41. Strengthen and expand case-finding through developing nurturing and enabling environments, integrating testing into orphans and vulnerable children (OVC) programs, adapting and localizing case management tools, and promoting social services.

40. Improve case-finding approaches through religious services.

42. Support POC EID as well as case-finding through enhanced testing in inpatient, TB, and nutrition wards through the development of clear policies as well as program and operational guidance, and through implementation support.

43. Promote broader uptake of new sample types for laboratory systems and multiplex testing to improve cost efficiencies.

44. Invest in data management to provide more visibility to optimized laboratory networks for faster corrective actions and better quality testing.

45. Support Country Governments with 1) the latest data on performance and regulatory status of new diagnostics; 2) implementation of global guidance on product approvals and post market surveillance; and 3) once the WHO Collaborative Procedure for IVDs is established, promote rapid adoption, shifting the focus of quality assurance to post-market instead of pre-market.

46. Support the development of programmatic and operational guidance on POC VL for children, adolescents, and pregnant and breastfeeding women including by building evidence to support these policies.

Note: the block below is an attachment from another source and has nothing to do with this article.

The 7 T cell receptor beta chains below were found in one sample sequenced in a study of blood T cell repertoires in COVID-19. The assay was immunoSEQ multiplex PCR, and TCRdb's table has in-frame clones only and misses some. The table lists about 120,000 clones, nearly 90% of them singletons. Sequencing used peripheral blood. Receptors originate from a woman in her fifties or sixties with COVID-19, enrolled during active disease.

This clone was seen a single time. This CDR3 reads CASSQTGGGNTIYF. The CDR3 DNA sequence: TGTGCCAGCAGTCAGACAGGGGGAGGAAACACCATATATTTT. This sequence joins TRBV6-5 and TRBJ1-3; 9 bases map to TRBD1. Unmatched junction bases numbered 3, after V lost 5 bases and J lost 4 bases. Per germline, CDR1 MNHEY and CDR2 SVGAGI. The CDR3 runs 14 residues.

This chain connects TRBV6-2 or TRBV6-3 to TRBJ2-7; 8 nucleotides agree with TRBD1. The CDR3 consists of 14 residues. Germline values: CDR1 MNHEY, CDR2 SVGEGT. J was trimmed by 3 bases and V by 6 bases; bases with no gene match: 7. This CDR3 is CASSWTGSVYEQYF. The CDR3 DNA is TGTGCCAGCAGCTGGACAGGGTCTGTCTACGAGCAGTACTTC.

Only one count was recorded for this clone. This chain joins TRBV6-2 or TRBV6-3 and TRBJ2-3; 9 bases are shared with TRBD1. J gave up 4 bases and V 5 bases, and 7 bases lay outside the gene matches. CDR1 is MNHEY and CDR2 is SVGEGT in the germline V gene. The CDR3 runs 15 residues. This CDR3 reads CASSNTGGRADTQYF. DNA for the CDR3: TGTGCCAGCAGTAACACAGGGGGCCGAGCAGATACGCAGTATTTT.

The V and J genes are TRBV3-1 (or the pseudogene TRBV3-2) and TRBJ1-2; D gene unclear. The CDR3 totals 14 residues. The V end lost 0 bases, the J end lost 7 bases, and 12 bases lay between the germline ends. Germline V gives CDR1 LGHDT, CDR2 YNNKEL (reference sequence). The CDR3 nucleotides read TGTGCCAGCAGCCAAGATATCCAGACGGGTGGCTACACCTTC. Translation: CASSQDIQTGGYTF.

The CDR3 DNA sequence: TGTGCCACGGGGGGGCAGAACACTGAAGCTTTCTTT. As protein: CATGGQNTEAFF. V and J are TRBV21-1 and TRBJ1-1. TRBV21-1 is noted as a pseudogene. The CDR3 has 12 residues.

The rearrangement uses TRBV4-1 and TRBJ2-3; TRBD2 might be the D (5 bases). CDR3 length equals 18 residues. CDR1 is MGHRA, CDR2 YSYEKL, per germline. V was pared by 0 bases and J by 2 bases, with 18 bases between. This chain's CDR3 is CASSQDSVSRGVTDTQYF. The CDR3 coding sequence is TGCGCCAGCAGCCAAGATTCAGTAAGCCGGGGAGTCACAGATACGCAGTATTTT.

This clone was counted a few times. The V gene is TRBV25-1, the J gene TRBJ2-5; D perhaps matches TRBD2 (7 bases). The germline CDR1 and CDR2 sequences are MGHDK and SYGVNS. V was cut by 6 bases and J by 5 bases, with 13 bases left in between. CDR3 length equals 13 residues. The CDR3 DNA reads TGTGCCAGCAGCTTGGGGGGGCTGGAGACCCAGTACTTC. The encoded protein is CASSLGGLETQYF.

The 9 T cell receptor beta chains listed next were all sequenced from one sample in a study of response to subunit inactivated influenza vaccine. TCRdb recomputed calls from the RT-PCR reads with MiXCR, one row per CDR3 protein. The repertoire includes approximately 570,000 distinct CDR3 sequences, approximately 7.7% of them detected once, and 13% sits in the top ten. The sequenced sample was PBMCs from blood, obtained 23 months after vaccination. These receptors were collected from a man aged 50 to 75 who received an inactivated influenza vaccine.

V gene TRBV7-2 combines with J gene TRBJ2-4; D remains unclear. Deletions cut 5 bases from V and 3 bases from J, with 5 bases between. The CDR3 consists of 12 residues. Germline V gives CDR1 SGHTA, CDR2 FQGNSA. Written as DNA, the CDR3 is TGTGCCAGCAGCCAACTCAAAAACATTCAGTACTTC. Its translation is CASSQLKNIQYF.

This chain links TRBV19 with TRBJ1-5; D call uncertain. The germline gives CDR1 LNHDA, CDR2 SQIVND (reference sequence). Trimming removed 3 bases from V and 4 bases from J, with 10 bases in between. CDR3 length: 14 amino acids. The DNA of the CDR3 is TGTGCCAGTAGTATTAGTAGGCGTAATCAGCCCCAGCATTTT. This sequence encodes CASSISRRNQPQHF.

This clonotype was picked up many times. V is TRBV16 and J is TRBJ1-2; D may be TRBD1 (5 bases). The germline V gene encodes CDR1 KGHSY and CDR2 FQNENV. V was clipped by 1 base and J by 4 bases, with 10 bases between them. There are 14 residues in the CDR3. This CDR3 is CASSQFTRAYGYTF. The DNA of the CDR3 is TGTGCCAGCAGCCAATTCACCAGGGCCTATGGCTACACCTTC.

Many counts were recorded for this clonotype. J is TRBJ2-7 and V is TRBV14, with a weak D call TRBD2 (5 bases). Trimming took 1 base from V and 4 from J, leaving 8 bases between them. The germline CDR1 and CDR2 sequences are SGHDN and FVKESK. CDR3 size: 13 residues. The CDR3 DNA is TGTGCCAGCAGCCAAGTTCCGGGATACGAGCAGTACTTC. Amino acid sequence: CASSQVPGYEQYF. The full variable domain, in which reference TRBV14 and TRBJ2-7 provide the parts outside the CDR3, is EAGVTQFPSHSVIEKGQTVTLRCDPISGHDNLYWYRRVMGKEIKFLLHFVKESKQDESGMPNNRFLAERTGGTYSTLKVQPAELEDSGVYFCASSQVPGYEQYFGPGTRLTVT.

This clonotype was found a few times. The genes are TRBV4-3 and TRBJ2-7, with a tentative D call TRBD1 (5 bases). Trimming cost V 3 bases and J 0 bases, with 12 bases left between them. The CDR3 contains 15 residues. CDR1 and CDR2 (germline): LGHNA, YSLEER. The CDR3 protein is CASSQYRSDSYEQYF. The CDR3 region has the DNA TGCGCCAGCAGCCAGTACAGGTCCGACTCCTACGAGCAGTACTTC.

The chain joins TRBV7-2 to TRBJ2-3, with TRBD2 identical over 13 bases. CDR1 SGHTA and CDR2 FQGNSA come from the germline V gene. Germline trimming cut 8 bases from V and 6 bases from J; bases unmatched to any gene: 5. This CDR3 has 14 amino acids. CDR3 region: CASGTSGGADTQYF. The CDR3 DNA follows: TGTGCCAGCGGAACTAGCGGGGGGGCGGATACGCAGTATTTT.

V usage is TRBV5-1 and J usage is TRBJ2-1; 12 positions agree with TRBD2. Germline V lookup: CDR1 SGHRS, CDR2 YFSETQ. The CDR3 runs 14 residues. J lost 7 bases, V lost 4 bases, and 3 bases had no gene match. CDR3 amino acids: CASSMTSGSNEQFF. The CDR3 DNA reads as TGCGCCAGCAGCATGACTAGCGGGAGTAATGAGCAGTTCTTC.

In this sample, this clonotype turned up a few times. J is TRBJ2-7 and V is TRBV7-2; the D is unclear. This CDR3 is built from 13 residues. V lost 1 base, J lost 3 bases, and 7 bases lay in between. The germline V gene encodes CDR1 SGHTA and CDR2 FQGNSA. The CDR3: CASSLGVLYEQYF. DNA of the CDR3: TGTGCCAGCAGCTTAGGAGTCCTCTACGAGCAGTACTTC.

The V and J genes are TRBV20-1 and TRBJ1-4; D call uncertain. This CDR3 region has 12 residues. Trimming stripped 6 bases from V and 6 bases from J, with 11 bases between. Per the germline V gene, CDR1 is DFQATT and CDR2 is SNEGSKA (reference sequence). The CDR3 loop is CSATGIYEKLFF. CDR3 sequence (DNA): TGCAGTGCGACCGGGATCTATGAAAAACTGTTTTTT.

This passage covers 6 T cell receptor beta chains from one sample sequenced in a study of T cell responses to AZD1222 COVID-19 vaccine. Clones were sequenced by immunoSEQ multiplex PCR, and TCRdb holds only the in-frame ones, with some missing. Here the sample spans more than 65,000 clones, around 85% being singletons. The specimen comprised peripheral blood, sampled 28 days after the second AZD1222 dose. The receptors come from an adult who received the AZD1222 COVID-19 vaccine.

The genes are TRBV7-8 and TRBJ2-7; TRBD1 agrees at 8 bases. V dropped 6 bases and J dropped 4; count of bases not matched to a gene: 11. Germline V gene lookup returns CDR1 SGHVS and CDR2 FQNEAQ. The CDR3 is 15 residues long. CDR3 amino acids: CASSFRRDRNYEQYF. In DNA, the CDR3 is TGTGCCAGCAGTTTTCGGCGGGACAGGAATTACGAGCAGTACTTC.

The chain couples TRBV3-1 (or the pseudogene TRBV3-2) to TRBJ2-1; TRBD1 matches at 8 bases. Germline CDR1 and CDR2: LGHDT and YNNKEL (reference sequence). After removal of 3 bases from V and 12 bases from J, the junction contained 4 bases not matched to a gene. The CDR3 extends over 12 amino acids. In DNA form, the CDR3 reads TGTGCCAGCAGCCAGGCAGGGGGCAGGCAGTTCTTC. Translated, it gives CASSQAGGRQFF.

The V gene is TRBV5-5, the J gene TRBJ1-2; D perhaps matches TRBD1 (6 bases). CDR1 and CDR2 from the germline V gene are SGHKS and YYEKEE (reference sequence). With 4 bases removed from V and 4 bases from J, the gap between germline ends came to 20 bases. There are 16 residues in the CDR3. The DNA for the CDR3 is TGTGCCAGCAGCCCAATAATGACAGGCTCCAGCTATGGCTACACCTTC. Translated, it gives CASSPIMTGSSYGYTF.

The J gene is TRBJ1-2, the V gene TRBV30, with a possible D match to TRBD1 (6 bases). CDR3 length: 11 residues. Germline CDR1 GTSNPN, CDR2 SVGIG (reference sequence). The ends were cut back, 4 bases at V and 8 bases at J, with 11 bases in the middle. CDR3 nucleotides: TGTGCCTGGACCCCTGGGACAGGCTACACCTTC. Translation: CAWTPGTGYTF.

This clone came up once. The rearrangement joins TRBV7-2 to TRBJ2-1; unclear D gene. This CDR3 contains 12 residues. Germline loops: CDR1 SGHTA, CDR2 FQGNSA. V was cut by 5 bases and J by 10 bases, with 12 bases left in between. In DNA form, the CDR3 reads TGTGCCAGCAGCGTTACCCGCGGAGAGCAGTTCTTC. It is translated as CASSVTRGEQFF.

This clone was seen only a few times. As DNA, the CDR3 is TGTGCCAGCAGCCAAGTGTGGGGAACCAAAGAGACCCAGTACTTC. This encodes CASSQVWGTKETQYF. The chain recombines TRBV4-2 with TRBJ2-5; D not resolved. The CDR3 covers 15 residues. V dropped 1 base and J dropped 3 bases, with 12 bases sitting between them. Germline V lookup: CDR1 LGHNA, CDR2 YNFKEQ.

47. Support POC EID as well as case-finding through enhanced testing in inpatient, TB, and nutrition wards.

48. Support broader uptake of new sample types for laboratory systems and multiplex testing to improve cost efficiencies.

49. Support case-finding through contact tracing and testing, including at the community level.

50. Support the near term mapping of diagnostics services in pediatric HIV with a view to optimising their use, alongside TB, HCV and adult HIV services.

51. Mobilize communities to reduce stigma and create demand for point of care diagnostics in order to improve early infant diagnosis.

52. Work with communities, civil society partners, including organizations of people living with HIV and faith partners, to address barriers of stigma and lack of information and increase the uptake of HIV testing among children and families, including advancing family-based testing in West and Central Africa, with linkage to appropriate care and treatment.

Support POC EID as well as case-finding through enhanced testing in inpatient, TB, and nutrition wards.

53. Support POC EID as well as case-finding through enhanced testing in inpatient, TB, and nutrition wards.

54. Promote family HIV testing as a strategy for identifying children with HIV.

55. Provide additional investments and support in West and Central Africa through Bridge to Scale POC diagnostics (including optimizing multiplexing) to close the diagnostic and paediatric ART treatment gaps.

56. Support the expansion of the WHO-led Collaborative Registration Process to diagnostics, and leverage existing projects in diagnostics to support the roll out of the procedure for key diagnostics.

57. Remove duplicative in-country performance evaluations from operational budgets of ongoing investments and grants.

58. Support implementing partners (including CHAI) to address outstanding barriers on diagnostics optimal uptake and scale.

59. Reclassify HIV diagnostic devices from class III PMA to class II 510(k) to expedite patient access to these tests per the July 19, 2018 Blood Products Advisory Committee recommendation.

60. Move to a new pricing model for the Point of Care (POC) m-PIMA molecular diagnostic system for EID and VL assays that is an all inclusive price (including instrument, data services, connectivity, service and maintenance) of $30 per test, moving down to $15 per test with sufficient aggregate EID and VL volumes.